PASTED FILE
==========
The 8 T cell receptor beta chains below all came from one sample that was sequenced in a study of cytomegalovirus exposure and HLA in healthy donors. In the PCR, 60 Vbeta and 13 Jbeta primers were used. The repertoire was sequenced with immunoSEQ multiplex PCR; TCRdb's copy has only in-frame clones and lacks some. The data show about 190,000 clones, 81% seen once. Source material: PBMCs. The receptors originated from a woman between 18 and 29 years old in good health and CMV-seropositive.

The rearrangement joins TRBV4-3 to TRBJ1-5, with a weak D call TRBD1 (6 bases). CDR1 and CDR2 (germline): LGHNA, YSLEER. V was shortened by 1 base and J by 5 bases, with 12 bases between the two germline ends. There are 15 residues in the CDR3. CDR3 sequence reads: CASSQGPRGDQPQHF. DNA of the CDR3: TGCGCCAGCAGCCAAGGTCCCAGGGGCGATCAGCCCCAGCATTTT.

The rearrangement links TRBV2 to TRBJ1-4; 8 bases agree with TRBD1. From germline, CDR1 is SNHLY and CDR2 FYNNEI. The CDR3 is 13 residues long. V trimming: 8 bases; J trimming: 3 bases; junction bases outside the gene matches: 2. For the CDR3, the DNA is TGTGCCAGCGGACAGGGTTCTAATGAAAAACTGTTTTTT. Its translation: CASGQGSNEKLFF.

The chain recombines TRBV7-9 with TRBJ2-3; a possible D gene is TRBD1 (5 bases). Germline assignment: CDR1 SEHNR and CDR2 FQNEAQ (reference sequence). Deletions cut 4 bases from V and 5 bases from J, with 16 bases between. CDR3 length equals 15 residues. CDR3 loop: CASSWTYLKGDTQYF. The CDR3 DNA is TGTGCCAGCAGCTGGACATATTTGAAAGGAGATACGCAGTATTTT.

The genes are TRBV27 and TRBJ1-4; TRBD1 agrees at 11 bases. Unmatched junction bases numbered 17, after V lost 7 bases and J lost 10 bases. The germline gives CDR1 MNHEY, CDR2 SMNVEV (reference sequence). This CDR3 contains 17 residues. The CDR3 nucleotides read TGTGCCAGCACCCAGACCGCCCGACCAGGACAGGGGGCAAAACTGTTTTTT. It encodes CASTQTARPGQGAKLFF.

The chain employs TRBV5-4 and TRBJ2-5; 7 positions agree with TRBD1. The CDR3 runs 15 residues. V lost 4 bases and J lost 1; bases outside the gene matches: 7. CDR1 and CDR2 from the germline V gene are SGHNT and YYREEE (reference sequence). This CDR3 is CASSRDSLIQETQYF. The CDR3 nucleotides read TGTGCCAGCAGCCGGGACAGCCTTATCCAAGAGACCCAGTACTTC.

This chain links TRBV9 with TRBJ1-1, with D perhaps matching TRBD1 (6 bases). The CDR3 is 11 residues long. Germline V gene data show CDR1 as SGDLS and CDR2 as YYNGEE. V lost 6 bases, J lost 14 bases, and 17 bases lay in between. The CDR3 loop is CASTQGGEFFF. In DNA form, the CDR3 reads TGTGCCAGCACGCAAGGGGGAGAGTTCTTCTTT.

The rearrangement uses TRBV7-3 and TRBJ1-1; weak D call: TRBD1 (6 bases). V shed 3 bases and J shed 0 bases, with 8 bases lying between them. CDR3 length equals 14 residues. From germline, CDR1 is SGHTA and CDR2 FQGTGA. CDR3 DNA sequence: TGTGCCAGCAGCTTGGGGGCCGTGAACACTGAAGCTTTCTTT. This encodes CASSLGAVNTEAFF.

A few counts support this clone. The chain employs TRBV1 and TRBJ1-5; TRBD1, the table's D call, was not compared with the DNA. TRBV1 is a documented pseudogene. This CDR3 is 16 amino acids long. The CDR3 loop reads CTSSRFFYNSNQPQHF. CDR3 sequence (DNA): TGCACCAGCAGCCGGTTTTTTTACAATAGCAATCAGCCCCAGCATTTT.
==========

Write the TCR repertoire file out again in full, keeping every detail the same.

The 8 T cell receptor beta chains below all came from one sample that was sequenced in a study of cytomegalovirus exposure and HLA in healthy donors. In the PCR, 60 Vbeta and 13 Jbeta primers were used. The repertoire was sequenced with immunoSEQ multiplex PCR; TCRdb's copy has only in-frame clones and lacks some. The data show about 190,000 clones, 81% seen once. Source material: PBMCs. The receptors originated from a woman between 18 and 29 years old in good health and CMV-seropositive.

The rearrangement joins TRBV4-3 to TRBJ1-5, with a weak D call TRBD1 (6 bases). CDR1 and CDR2 (germline): LGHNA, YSLEER. V was shortened by 1 base and J by 5 bases, with 12 bases between the two germline ends. There are 15 residues in the CDR3. CDR3 sequence reads: CASSQGPRGDQPQHF. DNA of the CDR3: TGCGCCAGCAGCCAAGGTCCCAGGGGCGATCAGCCCCAGCATTTT.

The rearrangement links TRBV2 to TRBJ1-4; 8 bases agree with TRBD1. From germline, CDR1 is SNHLY and CDR2 FYNNEI. The CDR3 is 13 residues long. V trimming: 8 bases; J trimming: 3 bases; junction bases outside the gene matches: 2. For the CDR3, the DNA is TGTGCCAGCGGACAGGGTTCTAATGAAAAACTGTTTTTT. Its translation: CASGQGSNEKLFF.

The chain recombines TRBV7-9 with TRBJ2-3; a possible D gene is TRBD1 (5 bases). Germline assignment: CDR1 SEHNR and CDR2 FQNEAQ (reference sequence). Deletions cut 4 bases from V and 5 bases from J, with 16 bases between. CDR3 length equals 15 residues. CDR3 loop: CASSWTYLKGDTQYF. The CDR3 DNA is TGTGCCAGCAGCTGGACATATTTGAAAGGAGATACGCAGTATTTT.

The genes are TRBV27 and TRBJ1-4; TRBD1 agrees at 11 bases. Unmatched junction bases numbered 17, after V lost 7 bases and J lost 10 bases. The germline gives CDR1 MNHEY, CDR2 SMNVEV (reference sequence). This CDR3 contains 17 residues. The CDR3 nucleotides read TGTGCCAGCACCCAGACCGCCCGACCAGGACAGGGGGCAAAACTGTTTTTT. It encodes CASTQTARPGQGAKLFF.

The chain employs TRBV5-4 and TRBJ2-5; 7 positions agree with TRBD1. The CDR3 runs 15 residues. V lost 4 bases and J lost 1; bases outside the gene matches: 7. CDR1 and CDR2 from the germline V gene are SGHNT and YYREEE (reference sequence). This CDR3 is CASSRDSLIQETQYF. The CDR3 nucleotides read TGTGCCAGCAGCCGGGACAGCCTTATCCAAGAGACCCAGTACTTC.

This chain links TRBV9 with TRBJ1-1, with D perhaps matching TRBD1 (6 bases). The CDR3 is 11 residues long. Germline V gene data show CDR1 as SGDLS and CDR2 as YYNGEE. V lost 6 bases, J lost 14 bases, and 17 bases lay in between. The CDR3 loop is CASTQGGEFFF. In DNA form, the CDR3 reads TGTGCCAGCACGCAAGGGGGAGAGTTCTTCTTT.

The rearrangement uses TRBV7-3 and TRBJ1-1; weak D call: TRBD1 (6 bases). V shed 3 bases and J shed 0 bases, with 8 bases lying between them. CDR3 length equals 14 residues. From germline, CDR1 is SGHTA and CDR2 FQGTGA. CDR3 DNA sequence: TGTGCCAGCAGCTTGGGGGCCGTGAACACTGAAGCTTTCTTT. This encodes CASSLGAVNTEAFF.

A few counts support this clone. The chain employs TRBV1 and TRBJ1-5; TRBD1, the table's D call, was not compared with the DNA. TRBV1 is a documented pseudogene. This CDR3 is 16 amino acids long. The CDR3 loop reads CTSSRFFYNSNQPQHF. CDR3 sequence (DNA): TGCACCAGCAGCCGGTTTTTTTACAATAGCAATCAGCCCCAGCATTTT.